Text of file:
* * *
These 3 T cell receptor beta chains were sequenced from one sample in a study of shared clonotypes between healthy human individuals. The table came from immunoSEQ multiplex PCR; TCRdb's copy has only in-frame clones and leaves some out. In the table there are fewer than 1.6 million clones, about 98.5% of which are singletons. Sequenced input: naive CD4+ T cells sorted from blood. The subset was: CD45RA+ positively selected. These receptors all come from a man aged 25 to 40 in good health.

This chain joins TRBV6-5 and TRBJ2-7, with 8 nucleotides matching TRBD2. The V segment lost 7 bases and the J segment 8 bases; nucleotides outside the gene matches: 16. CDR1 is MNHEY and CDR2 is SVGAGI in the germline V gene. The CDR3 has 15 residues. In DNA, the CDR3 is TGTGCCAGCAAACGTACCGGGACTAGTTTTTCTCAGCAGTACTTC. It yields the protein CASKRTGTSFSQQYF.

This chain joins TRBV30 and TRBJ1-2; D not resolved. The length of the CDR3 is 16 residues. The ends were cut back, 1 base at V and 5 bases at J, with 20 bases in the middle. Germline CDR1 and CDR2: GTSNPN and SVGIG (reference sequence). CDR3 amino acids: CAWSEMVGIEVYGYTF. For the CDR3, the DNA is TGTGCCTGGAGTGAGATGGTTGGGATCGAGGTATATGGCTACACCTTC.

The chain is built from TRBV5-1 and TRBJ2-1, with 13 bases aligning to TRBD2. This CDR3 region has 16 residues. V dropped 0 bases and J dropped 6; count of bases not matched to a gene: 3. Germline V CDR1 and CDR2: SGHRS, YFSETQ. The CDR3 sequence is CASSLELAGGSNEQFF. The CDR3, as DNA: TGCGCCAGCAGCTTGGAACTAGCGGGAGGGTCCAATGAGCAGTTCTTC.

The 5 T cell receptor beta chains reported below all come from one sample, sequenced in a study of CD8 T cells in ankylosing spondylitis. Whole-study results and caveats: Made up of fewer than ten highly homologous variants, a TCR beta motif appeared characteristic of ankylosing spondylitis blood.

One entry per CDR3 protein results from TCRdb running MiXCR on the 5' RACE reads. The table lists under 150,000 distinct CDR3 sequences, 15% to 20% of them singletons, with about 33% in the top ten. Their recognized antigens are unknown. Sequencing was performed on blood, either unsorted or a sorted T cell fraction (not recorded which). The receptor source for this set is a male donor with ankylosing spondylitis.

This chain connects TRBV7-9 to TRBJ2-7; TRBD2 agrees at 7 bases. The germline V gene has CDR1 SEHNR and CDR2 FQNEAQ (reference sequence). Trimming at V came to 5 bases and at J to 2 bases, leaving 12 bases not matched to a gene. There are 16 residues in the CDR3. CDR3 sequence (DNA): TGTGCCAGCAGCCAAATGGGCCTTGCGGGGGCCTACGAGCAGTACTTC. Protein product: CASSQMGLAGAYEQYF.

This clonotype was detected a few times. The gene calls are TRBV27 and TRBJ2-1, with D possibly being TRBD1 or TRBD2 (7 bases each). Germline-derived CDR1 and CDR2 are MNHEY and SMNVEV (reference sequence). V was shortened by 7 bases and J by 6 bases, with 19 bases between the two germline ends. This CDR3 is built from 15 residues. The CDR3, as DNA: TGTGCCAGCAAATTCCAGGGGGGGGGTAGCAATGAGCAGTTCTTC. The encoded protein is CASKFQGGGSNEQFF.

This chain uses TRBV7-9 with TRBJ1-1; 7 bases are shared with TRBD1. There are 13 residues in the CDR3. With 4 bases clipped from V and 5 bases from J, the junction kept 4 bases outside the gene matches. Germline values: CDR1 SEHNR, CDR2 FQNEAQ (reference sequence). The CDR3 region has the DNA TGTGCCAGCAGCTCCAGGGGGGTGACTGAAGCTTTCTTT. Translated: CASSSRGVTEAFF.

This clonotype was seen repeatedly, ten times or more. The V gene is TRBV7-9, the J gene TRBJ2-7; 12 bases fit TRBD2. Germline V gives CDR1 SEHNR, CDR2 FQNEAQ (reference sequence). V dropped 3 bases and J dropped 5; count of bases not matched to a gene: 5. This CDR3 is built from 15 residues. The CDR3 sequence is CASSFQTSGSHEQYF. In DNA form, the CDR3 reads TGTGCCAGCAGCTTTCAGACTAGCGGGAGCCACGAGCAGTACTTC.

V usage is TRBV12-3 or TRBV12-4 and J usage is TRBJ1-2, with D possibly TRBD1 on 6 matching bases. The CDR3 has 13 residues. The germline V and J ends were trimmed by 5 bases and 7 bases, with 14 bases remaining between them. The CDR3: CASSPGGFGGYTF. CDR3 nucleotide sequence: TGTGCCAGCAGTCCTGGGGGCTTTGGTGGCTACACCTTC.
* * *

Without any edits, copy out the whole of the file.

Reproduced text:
These 3 T cell receptor beta chains were sequenced from one sample in a study of shared clonotypes between healthy human individuals. The table came from immunoSEQ multiplex PCR; TCRdb's copy has only in-frame clones and leaves some out. In the table there are fewer than 1.6 million clones, about 98.5% of which are singletons. Sequenced input: naive CD4+ T cells sorted from blood. The subset was: CD45RA+ positively selected. These receptors all come from a man aged 25 to 40 in good health.

This chain joins TRBV6-5 and TRBJ2-7, with 8 nucleotides matching TRBD2. The V segment lost 7 bases and the J segment 8 bases; nucleotides outside the gene matches: 16. CDR1 is MNHEY and CDR2 is SVGAGI in the germline V gene. The CDR3 has 15 residues. In DNA, the CDR3 is TGTGCCAGCAAACGTACCGGGACTAGTTTTTCTCAGCAGTACTTC. It yields the protein CASKRTGTSFSQQYF.

This chain joins TRBV30 and TRBJ1-2; D not resolved. The length of the CDR3 is 16 residues. The ends were cut back, 1 base at V and 5 bases at J, with 20 bases in the middle. Germline CDR1 and CDR2: GTSNPN and SVGIG (reference sequence). CDR3 amino acids: CAWSEMVGIEVYGYTF. For the CDR3, the DNA is TGTGCCTGGAGTGAGATGGTTGGGATCGAGGTATATGGCTACACCTTC.

The chain is built from TRBV5-1 and TRBJ2-1, with 13 bases aligning to TRBD2. This CDR3 region has 16 residues. V dropped 0 bases and J dropped 6; count of bases not matched to a gene: 3. Germline V CDR1 and CDR2: SGHRS, YFSETQ. The CDR3 sequence is CASSLELAGGSNEQFF. The CDR3, as DNA: TGCGCCAGCAGCTTGGAACTAGCGGGAGGGTCCAATGAGCAGTTCTTC.

The 5 T cell receptor beta chains reported below all come from one sample, sequenced in a study of CD8 T cells in ankylosing spondylitis. Whole-study results and caveats: Made up of fewer than ten highly homologous variants, a TCR beta motif appeared characteristic of ankylosing spondylitis blood.

One entry per CDR3 protein results from TCRdb running MiXCR on the 5' RACE reads. The table lists under 150,000 distinct CDR3 sequences, 15% to 20% of them singletons, with about 33% in the top ten. Their recognized antigens are unknown. Sequencing was performed on blood, either unsorted or a sorted T cell fraction (not recorded which). The receptor source for this set is a male donor with ankylosing spondylitis.

This chain connects TRBV7-9 to TRBJ2-7; TRBD2 agrees at 7 bases. The germline V gene has CDR1 SEHNR and CDR2 FQNEAQ (reference sequence). Trimming at V came to 5 bases and at J to 2 bases, leaving 12 bases not matched to a gene. There are 16 residues in the CDR3. CDR3 sequence (DNA): TGTGCCAGCAGCCAAATGGGCCTTGCGGGGGCCTACGAGCAGTACTTC. Protein product: CASSQMGLAGAYEQYF.

This clonotype was detected a few times. The gene calls are TRBV27 and TRBJ2-1, with D possibly being TRBD1 or TRBD2 (7 bases each). Germline-derived CDR1 and CDR2 are MNHEY and SMNVEV (reference sequence). V was shortened by 7 bases and J by 6 bases, with 19 bases between the two germline ends. This CDR3 is built from 15 residues. The CDR3, as DNA: TGTGCCAGCAAATTCCAGGGGGGGGGTAGCAATGAGCAGTTCTTC. The encoded protein is CASKFQGGGSNEQFF.

This chain uses TRBV7-9 with TRBJ1-1; 7 bases are shared with TRBD1. There are 13 residues in the CDR3. With 4 bases clipped from V and 5 bases from J, the junction kept 4 bases outside the gene matches. Germline values: CDR1 SEHNR, CDR2 FQNEAQ (reference sequence). The CDR3 region has the DNA TGTGCCAGCAGCTCCAGGGGGGTGACTGAAGCTTTCTTT. Translated: CASSSRGVTEAFF.

This clonotype was seen repeatedly, ten times or more. The V gene is TRBV7-9, the J gene TRBJ2-7; 12 bases fit TRBD2. Germline V gives CDR1 SEHNR, CDR2 FQNEAQ (reference sequence). V dropped 3 bases and J dropped 5; count of bases not matched to a gene: 5. This CDR3 is built from 15 residues. The CDR3 sequence is CASSFQTSGSHEQYF. In DNA form, the CDR3 reads TGTGCCAGCAGCTTTCAGACTAGCGGGAGCCACGAGCAGTACTTC.

V usage is TRBV12-3 or TRBV12-4 and J usage is TRBJ1-2, with D possibly TRBD1 on 6 matching bases. The CDR3 has 13 residues. The germline V and J ends were trimmed by 5 bases and 7 bases, with 14 bases remaining between them. The CDR3: CASSPGGFGGYTF. CDR3 nucleotide sequence: TGTGCCAGCAGTCCTGGGGGCTTTGGTGGCTACACCTTC.